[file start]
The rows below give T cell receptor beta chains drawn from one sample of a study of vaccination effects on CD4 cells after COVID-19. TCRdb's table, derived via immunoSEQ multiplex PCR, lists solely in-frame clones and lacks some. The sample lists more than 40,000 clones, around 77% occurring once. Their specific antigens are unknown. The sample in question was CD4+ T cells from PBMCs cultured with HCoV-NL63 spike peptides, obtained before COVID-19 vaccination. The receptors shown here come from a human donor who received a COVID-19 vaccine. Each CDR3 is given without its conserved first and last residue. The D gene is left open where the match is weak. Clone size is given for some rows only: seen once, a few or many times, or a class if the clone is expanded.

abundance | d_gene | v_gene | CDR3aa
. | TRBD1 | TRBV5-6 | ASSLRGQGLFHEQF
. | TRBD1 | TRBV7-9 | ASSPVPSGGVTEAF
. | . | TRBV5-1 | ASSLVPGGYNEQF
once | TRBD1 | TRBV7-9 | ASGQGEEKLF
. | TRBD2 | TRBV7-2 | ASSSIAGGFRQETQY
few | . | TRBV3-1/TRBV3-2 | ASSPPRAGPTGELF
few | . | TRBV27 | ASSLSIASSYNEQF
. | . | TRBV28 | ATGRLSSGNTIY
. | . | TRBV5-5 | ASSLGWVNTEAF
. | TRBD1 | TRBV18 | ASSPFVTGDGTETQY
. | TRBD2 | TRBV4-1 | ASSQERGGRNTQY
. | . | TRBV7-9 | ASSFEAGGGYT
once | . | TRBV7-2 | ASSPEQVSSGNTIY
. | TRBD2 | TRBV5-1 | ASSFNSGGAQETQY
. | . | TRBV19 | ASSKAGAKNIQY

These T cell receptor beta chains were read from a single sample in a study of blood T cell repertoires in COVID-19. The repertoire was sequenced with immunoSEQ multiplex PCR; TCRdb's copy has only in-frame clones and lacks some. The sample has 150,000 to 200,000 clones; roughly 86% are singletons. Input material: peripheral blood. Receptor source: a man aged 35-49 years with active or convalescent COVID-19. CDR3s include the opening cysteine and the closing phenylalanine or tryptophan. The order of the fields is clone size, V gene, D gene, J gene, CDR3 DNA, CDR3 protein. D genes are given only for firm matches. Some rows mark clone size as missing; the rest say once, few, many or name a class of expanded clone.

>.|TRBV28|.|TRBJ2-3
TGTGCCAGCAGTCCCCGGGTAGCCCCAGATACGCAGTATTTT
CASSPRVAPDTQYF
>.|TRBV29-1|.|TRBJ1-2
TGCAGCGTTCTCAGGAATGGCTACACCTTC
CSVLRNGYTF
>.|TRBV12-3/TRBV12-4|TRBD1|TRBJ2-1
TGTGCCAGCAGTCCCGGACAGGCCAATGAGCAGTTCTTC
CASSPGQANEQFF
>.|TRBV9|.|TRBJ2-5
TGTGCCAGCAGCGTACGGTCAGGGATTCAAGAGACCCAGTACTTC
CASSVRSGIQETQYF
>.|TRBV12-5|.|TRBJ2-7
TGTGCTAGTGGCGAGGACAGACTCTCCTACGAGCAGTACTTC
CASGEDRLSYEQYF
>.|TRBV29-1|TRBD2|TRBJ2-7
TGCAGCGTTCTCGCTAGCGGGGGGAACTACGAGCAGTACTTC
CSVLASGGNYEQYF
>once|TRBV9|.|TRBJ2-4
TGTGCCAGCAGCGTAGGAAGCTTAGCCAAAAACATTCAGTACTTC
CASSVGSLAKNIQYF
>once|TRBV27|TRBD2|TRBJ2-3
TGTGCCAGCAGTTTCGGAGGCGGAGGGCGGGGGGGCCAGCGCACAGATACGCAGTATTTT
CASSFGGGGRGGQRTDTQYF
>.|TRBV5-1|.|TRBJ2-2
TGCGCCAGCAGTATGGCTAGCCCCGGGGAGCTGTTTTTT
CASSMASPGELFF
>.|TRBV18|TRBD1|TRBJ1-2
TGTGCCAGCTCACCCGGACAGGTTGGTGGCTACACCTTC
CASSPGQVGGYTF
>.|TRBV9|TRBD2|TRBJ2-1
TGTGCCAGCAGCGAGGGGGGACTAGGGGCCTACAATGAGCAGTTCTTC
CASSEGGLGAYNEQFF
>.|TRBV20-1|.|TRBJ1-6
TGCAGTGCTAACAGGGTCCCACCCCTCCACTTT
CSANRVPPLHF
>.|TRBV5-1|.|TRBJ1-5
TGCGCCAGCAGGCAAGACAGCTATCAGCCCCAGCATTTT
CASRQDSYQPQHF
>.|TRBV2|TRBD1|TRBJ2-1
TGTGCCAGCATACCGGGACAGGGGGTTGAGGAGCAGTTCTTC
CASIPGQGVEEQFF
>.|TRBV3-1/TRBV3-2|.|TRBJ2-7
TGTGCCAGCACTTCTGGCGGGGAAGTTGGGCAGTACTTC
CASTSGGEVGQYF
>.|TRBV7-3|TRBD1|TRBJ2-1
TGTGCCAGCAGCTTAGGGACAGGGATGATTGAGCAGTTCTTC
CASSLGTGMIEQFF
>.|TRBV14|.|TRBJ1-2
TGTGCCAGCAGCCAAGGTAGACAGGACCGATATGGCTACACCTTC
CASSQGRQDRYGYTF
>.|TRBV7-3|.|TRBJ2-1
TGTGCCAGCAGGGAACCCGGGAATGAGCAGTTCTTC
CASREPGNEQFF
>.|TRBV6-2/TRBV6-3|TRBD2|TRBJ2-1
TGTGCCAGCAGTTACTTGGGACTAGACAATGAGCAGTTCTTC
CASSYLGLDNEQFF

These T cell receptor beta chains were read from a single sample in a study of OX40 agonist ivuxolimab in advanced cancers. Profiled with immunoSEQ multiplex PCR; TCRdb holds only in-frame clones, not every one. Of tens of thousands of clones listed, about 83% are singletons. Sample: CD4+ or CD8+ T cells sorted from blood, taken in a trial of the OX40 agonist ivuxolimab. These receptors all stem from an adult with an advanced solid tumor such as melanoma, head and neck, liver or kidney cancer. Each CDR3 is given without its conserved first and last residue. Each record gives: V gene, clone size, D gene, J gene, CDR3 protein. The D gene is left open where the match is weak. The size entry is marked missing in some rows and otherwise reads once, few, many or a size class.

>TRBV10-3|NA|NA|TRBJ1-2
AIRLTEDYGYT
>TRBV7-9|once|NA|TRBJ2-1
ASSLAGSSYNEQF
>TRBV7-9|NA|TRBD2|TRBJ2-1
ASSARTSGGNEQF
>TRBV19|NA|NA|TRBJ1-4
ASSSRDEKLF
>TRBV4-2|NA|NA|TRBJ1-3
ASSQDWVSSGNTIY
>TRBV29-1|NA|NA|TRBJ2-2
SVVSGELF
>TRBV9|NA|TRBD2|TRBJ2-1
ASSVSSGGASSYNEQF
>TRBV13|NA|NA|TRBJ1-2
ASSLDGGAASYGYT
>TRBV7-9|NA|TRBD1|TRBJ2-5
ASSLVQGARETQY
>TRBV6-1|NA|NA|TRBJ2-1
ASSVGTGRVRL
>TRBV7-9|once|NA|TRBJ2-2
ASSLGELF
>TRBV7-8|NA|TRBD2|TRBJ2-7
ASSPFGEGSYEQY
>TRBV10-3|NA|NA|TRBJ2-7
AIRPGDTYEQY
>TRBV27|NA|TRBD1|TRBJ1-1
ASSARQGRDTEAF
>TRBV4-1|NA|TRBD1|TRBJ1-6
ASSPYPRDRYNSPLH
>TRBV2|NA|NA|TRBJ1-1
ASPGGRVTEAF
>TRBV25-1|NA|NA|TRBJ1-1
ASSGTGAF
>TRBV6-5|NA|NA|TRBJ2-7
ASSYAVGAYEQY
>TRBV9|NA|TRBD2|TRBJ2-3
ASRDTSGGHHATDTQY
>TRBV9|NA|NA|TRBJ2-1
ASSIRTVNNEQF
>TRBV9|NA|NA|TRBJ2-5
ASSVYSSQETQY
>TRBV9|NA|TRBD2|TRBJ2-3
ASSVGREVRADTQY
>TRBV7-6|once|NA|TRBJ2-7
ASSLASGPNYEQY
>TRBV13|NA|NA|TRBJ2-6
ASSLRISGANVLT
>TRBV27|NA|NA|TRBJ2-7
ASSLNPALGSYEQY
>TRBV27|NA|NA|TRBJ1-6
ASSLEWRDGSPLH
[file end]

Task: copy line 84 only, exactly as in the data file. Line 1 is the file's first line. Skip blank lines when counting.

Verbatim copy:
ASSSRDEKLF